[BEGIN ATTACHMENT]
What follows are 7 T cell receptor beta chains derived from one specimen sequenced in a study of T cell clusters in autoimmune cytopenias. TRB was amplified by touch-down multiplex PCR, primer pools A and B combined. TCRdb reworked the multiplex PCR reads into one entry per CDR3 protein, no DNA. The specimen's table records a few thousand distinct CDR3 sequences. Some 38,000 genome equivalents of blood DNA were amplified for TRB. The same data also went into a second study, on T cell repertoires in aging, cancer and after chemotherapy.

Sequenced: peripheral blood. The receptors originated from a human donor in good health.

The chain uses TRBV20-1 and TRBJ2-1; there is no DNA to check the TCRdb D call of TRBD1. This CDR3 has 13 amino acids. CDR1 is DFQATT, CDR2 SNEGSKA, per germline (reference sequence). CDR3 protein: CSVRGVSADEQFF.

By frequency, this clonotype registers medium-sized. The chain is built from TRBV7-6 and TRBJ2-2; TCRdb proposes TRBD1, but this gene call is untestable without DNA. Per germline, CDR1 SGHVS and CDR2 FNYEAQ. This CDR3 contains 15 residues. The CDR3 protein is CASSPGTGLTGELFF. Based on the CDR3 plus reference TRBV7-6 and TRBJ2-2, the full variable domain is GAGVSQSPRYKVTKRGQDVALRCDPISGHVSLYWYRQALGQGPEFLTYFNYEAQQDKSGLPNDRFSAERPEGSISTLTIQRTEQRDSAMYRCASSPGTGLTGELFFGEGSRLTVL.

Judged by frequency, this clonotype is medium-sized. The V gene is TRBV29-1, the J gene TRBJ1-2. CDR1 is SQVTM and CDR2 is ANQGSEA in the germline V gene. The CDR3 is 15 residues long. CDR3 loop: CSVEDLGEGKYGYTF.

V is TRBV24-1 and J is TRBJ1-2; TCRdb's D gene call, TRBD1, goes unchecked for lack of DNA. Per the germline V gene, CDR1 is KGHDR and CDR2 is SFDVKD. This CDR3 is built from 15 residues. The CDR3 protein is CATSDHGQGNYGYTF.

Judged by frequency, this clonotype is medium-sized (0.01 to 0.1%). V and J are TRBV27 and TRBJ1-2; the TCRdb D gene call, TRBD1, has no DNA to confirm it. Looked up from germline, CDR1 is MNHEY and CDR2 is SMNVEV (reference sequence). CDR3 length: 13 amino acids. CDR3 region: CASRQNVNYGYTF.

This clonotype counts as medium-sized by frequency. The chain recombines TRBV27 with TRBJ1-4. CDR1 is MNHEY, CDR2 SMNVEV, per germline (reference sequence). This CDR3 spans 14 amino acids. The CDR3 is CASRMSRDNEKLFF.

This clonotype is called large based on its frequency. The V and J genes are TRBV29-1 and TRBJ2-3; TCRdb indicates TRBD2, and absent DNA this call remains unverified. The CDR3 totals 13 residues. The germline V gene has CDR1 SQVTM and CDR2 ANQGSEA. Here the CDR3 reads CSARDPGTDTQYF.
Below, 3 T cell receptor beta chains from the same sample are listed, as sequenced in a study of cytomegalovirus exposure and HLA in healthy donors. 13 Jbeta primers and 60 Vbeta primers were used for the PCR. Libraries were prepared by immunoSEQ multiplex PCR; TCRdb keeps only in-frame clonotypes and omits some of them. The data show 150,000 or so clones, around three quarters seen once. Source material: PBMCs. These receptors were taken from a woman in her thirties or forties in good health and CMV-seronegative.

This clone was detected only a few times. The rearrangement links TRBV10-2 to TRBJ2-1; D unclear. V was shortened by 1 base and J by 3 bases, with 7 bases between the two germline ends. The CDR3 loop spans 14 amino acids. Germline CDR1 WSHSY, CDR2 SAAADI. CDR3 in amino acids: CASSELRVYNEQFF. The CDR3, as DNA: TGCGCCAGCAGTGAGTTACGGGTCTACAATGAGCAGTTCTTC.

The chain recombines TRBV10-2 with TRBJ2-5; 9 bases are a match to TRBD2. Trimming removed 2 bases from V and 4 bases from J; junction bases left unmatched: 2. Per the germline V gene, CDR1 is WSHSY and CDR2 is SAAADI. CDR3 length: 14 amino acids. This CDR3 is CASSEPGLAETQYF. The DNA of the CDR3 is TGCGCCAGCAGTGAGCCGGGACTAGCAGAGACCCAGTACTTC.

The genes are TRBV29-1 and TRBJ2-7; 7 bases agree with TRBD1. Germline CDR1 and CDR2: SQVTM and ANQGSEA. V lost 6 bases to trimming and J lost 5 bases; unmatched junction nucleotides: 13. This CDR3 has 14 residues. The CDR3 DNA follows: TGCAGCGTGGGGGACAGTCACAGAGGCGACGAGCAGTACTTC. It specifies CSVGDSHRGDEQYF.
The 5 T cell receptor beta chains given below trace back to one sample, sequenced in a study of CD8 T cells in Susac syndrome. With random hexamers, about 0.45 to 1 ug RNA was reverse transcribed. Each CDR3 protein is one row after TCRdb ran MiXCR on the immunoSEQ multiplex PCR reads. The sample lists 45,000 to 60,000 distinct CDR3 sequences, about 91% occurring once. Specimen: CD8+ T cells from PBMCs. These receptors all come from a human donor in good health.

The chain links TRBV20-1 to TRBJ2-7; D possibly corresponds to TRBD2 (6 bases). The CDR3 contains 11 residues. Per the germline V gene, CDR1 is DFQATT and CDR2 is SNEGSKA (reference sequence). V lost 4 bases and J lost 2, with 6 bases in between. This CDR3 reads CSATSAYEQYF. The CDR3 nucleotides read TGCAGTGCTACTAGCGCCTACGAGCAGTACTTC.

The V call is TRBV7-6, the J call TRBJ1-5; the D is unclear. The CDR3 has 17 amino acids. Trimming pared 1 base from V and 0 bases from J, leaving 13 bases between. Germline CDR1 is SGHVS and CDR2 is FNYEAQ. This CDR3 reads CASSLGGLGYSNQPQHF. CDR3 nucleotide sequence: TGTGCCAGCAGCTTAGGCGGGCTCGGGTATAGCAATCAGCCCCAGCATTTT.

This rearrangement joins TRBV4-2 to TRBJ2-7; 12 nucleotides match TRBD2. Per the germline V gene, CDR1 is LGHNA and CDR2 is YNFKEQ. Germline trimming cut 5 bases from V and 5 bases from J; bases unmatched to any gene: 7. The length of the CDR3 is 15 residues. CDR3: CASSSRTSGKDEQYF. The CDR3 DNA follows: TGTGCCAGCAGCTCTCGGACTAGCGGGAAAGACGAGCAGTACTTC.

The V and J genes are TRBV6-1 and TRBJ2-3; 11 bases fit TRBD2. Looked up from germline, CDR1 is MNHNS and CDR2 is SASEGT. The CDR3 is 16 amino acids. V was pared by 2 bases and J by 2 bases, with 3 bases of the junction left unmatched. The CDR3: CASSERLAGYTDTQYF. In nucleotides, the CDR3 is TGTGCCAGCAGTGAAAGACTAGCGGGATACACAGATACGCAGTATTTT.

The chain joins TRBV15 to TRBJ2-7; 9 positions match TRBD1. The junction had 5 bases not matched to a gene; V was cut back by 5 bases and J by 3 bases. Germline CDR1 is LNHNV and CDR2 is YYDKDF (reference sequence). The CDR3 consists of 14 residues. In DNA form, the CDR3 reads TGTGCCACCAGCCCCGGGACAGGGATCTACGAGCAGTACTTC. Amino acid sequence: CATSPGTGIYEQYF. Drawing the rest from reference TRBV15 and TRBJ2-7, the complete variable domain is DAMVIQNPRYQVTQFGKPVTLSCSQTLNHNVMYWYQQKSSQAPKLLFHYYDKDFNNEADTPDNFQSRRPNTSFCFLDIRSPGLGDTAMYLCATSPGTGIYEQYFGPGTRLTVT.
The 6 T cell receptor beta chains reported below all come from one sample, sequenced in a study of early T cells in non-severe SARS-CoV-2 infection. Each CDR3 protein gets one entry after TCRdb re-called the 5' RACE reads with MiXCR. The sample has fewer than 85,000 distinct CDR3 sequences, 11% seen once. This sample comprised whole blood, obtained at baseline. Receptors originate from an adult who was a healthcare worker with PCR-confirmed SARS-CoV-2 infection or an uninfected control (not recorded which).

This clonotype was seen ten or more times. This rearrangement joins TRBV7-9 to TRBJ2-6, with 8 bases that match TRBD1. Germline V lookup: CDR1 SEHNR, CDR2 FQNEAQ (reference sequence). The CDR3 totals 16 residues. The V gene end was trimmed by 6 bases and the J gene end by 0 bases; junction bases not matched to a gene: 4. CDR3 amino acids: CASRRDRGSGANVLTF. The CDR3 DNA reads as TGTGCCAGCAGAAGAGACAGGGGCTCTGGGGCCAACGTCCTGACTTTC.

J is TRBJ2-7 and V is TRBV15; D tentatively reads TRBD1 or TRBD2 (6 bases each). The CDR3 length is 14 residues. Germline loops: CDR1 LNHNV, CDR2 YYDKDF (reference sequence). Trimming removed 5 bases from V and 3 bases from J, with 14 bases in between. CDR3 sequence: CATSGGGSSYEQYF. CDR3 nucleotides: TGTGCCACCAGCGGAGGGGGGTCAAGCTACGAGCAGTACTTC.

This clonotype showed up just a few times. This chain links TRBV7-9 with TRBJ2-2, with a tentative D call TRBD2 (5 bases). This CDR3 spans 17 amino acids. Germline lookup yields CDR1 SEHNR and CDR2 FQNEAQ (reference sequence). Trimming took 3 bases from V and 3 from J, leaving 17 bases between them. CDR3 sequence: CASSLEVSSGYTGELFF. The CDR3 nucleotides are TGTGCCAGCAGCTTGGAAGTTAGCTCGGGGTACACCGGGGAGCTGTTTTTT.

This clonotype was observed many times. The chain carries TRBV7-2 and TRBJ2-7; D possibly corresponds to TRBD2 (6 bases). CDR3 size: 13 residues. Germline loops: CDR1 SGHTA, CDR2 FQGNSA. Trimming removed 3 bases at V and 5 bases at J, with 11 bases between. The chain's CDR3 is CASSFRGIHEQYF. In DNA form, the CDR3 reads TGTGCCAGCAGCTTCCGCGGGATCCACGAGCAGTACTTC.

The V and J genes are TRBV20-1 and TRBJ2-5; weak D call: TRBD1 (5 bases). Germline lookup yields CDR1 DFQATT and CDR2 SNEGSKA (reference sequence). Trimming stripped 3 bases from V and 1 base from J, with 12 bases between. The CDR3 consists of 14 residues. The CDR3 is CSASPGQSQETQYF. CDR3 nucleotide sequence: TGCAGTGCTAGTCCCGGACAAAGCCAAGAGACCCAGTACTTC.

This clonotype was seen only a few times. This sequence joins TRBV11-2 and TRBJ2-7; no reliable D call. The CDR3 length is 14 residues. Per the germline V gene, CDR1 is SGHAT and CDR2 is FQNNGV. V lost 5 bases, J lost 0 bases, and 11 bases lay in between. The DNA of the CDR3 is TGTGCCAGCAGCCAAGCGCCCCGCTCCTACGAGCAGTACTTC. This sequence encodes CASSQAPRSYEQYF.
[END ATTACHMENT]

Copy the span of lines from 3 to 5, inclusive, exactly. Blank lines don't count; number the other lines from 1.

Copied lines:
The chain uses TRBV20-1 and TRBJ2-1; there is no DNA to check the TCRdb D call of TRBD1. This CDR3 has 13 amino acids. CDR1 is DFQATT, CDR2 SNEGSKA, per germline (reference sequence). CDR3 protein: CSVRGVSADEQFF.

By frequency, this clonotype registers medium-sized. The chain is built from TRBV7-6 and TRBJ2-2; TCRdb proposes TRBD1, but this gene call is untestable without DNA. Per germline, CDR1 SGHVS and CDR2 FNYEAQ. This CDR3 contains 15 residues. The CDR3 protein is CASSPGTGLTGELFF. Based on the CDR3 plus reference TRBV7-6 and TRBJ2-2, the full variable domain is GAGVSQSPRYKVTKRGQDVALRCDPISGHVSLYWYRQALGQGPEFLTYFNYEAQQDKSGLPNDRFSAERPEGSISTLTIQRTEQRDSAMYRCASSPGTGLTGELFFGEGSRLTVL.

Judged by frequency, this clonotype is medium-sized. The V gene is TRBV29-1, the J gene TRBJ1-2. CDR1 is SQVTM and CDR2 is ANQGSEA in the germline V gene. The CDR3 is 15 residues long. CDR3 loop: CSVEDLGEGKYGYTF.